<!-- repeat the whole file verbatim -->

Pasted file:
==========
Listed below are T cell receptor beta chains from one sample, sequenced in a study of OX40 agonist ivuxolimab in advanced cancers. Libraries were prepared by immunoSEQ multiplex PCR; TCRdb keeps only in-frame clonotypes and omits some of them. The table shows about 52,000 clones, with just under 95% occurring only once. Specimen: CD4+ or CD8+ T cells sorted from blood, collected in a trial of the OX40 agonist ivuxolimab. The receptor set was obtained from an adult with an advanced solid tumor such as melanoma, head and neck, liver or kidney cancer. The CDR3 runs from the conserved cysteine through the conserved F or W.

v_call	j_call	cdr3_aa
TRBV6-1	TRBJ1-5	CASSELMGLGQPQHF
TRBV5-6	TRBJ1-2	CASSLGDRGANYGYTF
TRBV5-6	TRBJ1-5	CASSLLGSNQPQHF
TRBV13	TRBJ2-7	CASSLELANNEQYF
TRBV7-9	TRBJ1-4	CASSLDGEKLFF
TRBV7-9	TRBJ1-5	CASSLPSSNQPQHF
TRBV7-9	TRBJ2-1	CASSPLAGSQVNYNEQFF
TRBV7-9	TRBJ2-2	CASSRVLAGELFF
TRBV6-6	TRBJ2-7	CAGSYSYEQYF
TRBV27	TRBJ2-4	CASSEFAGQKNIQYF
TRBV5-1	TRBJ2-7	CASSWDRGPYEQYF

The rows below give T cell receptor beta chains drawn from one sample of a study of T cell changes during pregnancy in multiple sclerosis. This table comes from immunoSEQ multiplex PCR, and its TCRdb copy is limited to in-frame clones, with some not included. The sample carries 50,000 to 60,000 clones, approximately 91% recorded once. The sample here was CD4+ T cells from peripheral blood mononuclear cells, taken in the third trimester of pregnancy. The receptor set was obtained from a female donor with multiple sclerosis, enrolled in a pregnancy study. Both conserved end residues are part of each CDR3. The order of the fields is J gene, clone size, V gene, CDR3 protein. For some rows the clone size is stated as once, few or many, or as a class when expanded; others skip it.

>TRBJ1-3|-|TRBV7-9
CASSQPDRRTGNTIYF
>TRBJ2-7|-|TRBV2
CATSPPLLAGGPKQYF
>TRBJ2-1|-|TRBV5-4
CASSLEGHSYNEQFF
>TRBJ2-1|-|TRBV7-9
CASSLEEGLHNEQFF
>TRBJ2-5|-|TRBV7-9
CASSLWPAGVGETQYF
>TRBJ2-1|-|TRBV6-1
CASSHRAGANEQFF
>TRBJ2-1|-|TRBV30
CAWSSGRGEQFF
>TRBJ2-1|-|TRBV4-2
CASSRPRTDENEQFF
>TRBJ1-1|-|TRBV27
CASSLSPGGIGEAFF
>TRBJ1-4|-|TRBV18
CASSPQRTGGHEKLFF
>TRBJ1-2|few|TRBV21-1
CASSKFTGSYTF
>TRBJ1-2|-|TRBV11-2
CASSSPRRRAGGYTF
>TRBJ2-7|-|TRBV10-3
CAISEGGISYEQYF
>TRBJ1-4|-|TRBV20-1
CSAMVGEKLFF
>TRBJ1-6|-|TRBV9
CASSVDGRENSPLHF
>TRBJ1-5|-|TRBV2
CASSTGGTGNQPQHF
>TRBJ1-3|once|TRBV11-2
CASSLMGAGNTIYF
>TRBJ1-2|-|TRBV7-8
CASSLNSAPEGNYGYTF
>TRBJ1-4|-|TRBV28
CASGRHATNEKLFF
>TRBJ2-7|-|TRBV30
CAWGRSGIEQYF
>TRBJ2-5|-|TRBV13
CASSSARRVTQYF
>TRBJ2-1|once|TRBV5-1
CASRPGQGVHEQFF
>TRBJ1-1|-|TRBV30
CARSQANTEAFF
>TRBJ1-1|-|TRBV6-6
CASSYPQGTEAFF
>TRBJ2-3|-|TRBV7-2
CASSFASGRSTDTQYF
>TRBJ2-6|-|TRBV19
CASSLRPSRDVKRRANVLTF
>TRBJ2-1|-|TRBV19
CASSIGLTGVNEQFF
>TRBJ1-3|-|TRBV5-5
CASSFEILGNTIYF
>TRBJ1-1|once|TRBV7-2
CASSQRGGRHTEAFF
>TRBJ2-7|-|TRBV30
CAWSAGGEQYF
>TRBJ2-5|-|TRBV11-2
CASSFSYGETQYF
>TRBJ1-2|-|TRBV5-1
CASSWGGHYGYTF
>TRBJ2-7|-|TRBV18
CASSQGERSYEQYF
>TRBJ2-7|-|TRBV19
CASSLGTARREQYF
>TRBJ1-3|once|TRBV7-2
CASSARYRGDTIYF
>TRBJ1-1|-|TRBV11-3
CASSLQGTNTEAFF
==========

Listed below are T cell receptor beta chains from one sample, sequenced in a study of OX40 agonist ivuxolimab in advanced cancers. Libraries were prepared by immunoSEQ multiplex PCR; TCRdb keeps only in-frame clonotypes and omits some of them. The table shows about 52,000 clones, with just under 95% occurring only once. Specimen: CD4+ or CD8+ T cells sorted from blood, collected in a trial of the OX40 agonist ivuxolimab. The receptor set was obtained from an adult with an advanced solid tumor such as melanoma, head and neck, liver or kidney cancer. The CDR3 runs from the conserved cysteine through the conserved F or W.

v_call	j_call	cdr3_aa
TRBV6-1	TRBJ1-5	CASSELMGLGQPQHF
TRBV5-6	TRBJ1-2	CASSLGDRGANYGYTF
TRBV5-6	TRBJ1-5	CASSLLGSNQPQHF
TRBV13	TRBJ2-7	CASSLELANNEQYF
TRBV7-9	TRBJ1-4	CASSLDGEKLFF
TRBV7-9	TRBJ1-5	CASSLPSSNQPQHF
TRBV7-9	TRBJ2-1	CASSPLAGSQVNYNEQFF
TRBV7-9	TRBJ2-2	CASSRVLAGELFF
TRBV6-6	TRBJ2-7	CAGSYSYEQYF
TRBV27	TRBJ2-4	CASSEFAGQKNIQYF
TRBV5-1	TRBJ2-7	CASSWDRGPYEQYF

The rows below give T cell receptor beta chains drawn from one sample of a study of T cell changes during pregnancy in multiple sclerosis. This table comes from immunoSEQ multiplex PCR, and its TCRdb copy is limited to in-frame clones, with some not included. The sample carries 50,000 to 60,000 clones, approximately 91% recorded once. The sample here was CD4+ T cells from peripheral blood mononuclear cells, taken in the third trimester of pregnancy. The receptor set was obtained from a female donor with multiple sclerosis, enrolled in a pregnancy study. Both conserved end residues are part of each CDR3. The order of the fields is J gene, clone size, V gene, CDR3 protein. For some rows the clone size is stated as once, few or many, or as a class when expanded; others skip it.

>TRBJ1-3|-|TRBV7-9
CASSQPDRRTGNTIYF
>TRBJ2-7|-|TRBV2
CATSPPLLAGGPKQYF
>TRBJ2-1|-|TRBV5-4
CASSLEGHSYNEQFF
>TRBJ2-1|-|TRBV7-9
CASSLEEGLHNEQFF
>TRBJ2-5|-|TRBV7-9
CASSLWPAGVGETQYF
>TRBJ2-1|-|TRBV6-1
CASSHRAGANEQFF
>TRBJ2-1|-|TRBV30
CAWSSGRGEQFF
>TRBJ2-1|-|TRBV4-2
CASSRPRTDENEQFF
>TRBJ1-1|-|TRBV27
CASSLSPGGIGEAFF
>TRBJ1-4|-|TRBV18
CASSPQRTGGHEKLFF
>TRBJ1-2|few|TRBV21-1
CASSKFTGSYTF
>TRBJ1-2|-|TRBV11-2
CASSSPRRRAGGYTF
>TRBJ2-7|-|TRBV10-3
CAISEGGISYEQYF
>TRBJ1-4|-|TRBV20-1
CSAMVGEKLFF
>TRBJ1-6|-|TRBV9
CASSVDGRENSPLHF
>TRBJ1-5|-|TRBV2
CASSTGGTGNQPQHF
>TRBJ1-3|once|TRBV11-2
CASSLMGAGNTIYF
>TRBJ1-2|-|TRBV7-8
CASSLNSAPEGNYGYTF
>TRBJ1-4|-|TRBV28
CASGRHATNEKLFF
>TRBJ2-7|-|TRBV30
CAWGRSGIEQYF
>TRBJ2-5|-|TRBV13
CASSSARRVTQYF
>TRBJ2-1|once|TRBV5-1
CASRPGQGVHEQFF
>TRBJ1-1|-|TRBV30
CARSQANTEAFF
>TRBJ1-1|-|TRBV6-6
CASSYPQGTEAFF
>TRBJ2-3|-|TRBV7-2
CASSFASGRSTDTQYF
>TRBJ2-6|-|TRBV19
CASSLRPSRDVKRRANVLTF
>TRBJ2-1|-|TRBV19
CASSIGLTGVNEQFF
>TRBJ1-3|-|TRBV5-5
CASSFEILGNTIYF
>TRBJ1-1|once|TRBV7-2
CASSQRGGRHTEAFF
>TRBJ2-7|-|TRBV30
CAWSAGGEQYF
>TRBJ2-5|-|TRBV11-2
CASSFSYGETQYF
>TRBJ1-2|-|TRBV5-1
CASSWGGHYGYTF
>TRBJ2-7|-|TRBV18
CASSQGERSYEQYF
>TRBJ2-7|-|TRBV19
CASSLGTARREQYF
>TRBJ1-3|once|TRBV7-2
CASSARYRGDTIYF
>TRBJ1-1|-|TRBV11-3
CASSLQGTNTEAFF